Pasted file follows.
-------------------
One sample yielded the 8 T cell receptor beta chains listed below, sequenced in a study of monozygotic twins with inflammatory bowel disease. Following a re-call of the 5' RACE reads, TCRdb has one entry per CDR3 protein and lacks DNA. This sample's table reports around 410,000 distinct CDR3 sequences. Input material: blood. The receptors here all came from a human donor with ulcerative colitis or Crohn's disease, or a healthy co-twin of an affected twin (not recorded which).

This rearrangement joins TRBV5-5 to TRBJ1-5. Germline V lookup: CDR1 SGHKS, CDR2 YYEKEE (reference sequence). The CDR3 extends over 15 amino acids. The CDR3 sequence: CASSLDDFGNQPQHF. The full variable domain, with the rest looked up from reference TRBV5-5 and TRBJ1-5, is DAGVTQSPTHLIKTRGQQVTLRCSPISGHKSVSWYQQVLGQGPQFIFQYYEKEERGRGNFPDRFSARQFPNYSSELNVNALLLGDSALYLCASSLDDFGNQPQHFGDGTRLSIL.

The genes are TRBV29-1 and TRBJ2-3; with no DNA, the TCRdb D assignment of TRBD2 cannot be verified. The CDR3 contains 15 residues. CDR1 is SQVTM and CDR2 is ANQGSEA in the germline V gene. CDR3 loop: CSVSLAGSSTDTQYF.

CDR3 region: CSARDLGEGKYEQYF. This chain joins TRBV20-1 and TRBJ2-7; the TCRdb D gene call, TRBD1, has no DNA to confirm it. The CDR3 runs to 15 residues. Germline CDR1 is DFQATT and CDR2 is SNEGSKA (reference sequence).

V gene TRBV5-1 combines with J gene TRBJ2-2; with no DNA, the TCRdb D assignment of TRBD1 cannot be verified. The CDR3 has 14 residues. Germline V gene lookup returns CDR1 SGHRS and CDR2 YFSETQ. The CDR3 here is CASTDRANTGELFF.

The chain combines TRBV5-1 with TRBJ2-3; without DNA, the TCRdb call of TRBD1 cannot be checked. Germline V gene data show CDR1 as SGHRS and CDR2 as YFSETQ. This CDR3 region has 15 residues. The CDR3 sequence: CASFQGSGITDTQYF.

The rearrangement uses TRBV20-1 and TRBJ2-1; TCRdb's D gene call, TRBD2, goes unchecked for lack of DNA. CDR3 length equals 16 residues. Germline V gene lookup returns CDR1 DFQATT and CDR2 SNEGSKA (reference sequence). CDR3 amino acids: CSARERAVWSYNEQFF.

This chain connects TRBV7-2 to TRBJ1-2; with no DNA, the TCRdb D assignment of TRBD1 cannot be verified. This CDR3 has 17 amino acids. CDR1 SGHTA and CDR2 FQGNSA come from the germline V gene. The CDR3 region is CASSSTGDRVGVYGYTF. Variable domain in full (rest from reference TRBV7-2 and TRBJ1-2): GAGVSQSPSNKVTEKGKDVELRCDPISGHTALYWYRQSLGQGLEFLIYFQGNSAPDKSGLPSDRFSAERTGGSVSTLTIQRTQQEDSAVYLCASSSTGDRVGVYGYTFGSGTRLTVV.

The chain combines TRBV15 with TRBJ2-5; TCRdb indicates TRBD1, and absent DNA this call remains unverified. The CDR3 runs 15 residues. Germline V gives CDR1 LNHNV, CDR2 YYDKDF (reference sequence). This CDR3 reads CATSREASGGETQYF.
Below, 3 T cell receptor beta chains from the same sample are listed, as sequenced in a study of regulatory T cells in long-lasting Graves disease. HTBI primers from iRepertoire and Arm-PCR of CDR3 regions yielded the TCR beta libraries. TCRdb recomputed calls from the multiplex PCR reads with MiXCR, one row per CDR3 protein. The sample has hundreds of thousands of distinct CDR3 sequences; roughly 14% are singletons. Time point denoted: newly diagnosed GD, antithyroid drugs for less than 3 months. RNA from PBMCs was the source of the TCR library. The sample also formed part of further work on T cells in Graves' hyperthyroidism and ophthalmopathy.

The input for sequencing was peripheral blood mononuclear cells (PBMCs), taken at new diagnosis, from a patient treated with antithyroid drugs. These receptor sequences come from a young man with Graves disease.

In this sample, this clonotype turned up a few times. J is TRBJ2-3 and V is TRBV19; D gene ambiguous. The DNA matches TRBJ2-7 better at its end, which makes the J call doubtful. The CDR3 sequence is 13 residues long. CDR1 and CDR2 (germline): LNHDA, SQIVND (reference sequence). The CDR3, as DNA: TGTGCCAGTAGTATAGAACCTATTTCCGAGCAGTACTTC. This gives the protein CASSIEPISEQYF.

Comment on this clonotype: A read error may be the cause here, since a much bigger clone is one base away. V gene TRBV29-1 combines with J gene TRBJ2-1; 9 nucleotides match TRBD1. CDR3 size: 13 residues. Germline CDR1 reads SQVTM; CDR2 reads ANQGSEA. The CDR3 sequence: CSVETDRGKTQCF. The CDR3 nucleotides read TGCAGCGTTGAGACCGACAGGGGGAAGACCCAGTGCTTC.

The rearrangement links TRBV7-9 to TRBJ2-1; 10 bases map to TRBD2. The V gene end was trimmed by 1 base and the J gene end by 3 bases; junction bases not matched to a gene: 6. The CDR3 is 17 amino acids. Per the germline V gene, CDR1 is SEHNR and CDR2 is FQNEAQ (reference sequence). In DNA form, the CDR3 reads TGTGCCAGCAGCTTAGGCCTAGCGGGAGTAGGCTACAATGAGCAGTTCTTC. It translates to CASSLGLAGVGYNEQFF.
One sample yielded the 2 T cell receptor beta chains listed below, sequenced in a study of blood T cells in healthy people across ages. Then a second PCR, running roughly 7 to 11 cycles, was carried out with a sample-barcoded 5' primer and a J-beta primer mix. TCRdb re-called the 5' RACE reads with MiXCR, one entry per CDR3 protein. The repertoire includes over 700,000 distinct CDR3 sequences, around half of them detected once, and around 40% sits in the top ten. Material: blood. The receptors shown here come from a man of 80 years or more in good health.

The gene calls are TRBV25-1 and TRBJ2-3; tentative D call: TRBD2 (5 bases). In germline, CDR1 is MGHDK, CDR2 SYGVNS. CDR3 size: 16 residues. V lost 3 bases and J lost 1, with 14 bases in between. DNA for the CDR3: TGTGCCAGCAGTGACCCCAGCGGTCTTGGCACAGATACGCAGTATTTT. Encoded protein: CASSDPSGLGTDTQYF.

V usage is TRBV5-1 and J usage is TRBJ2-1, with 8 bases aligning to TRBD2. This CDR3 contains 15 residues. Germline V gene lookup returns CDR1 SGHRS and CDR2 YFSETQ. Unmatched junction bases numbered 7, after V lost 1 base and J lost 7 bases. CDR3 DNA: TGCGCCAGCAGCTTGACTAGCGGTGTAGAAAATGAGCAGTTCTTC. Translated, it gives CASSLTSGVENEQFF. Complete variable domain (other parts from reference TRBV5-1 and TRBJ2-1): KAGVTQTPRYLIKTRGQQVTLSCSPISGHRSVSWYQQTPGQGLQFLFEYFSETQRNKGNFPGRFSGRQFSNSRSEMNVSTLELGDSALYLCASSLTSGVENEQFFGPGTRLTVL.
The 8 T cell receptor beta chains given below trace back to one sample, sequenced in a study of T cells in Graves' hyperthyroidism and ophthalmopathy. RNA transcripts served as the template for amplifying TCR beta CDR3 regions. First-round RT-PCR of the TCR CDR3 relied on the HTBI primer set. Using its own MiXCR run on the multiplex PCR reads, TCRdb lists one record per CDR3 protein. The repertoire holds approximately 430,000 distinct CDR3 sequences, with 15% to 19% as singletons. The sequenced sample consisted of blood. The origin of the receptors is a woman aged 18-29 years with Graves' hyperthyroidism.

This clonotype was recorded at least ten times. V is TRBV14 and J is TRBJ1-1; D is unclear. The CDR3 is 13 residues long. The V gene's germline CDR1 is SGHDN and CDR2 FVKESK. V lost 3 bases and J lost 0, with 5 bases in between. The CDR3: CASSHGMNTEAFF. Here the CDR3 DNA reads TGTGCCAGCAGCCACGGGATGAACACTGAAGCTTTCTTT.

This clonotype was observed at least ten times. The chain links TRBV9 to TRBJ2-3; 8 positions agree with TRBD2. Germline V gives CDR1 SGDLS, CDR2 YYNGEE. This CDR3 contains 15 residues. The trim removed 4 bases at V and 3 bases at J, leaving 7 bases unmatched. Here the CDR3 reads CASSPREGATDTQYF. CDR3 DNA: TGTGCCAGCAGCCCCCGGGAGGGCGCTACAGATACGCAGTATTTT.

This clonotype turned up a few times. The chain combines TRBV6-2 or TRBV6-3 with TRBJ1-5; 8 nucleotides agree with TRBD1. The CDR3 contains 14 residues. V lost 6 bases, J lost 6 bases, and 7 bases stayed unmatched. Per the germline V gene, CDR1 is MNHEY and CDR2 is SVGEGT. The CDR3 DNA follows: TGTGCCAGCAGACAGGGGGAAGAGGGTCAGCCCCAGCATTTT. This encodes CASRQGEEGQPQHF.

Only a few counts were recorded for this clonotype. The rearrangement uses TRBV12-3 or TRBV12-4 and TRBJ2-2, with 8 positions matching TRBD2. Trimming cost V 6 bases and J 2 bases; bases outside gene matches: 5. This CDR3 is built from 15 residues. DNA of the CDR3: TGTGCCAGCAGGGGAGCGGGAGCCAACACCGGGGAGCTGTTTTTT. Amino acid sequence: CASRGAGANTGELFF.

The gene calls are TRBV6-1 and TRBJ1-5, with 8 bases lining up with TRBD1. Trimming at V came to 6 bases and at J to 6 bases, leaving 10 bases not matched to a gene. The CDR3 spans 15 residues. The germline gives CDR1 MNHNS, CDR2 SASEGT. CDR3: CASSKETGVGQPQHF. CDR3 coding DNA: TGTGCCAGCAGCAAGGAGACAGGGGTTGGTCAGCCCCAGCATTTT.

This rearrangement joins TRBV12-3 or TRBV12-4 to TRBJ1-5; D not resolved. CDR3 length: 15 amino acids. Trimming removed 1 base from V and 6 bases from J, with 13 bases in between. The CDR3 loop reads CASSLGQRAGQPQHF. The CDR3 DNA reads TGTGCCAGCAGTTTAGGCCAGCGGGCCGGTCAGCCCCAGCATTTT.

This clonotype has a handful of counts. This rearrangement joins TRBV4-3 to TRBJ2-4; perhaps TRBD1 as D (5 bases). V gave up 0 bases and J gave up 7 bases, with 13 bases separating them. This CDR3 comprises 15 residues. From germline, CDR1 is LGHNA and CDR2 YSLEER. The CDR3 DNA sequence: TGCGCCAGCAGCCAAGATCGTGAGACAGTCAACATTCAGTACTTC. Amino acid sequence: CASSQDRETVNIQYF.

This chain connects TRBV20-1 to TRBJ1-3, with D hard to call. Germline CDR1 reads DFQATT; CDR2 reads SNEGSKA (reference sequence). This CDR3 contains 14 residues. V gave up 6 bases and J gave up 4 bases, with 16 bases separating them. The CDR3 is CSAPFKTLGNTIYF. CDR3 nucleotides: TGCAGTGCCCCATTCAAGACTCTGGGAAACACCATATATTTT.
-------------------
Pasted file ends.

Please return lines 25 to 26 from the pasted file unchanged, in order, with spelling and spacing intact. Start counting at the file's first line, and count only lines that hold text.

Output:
This clonotype has a handful of counts. This rearrangement joins TRBV4-3 to TRBJ2-4; perhaps TRBD1 as D (5 bases). V gave up 0 bases and J gave up 7 bases, with 13 bases separating them. This CDR3 comprises 15 residues. From germline, CDR1 is LGHNA and CDR2 YSLEER. The CDR3 DNA sequence: TGCGCCAGCAGCCAAGATCGTGAGACAGTCAACATTCAGTACTTC. Amino acid sequence: CASSQDRETVNIQYF.

This chain connects TRBV20-1 to TRBJ1-3, with D hard to call. Germline CDR1 reads DFQATT; CDR2 reads SNEGSKA (reference sequence). This CDR3 contains 14 residues. V gave up 6 bases and J gave up 4 bases, with 16 bases separating them. The CDR3 is CSAPFKTLGNTIYF. CDR3 nucleotides: TGCAGTGCCCCATTCAAGACTCTGGGAAACACCATATATTTT.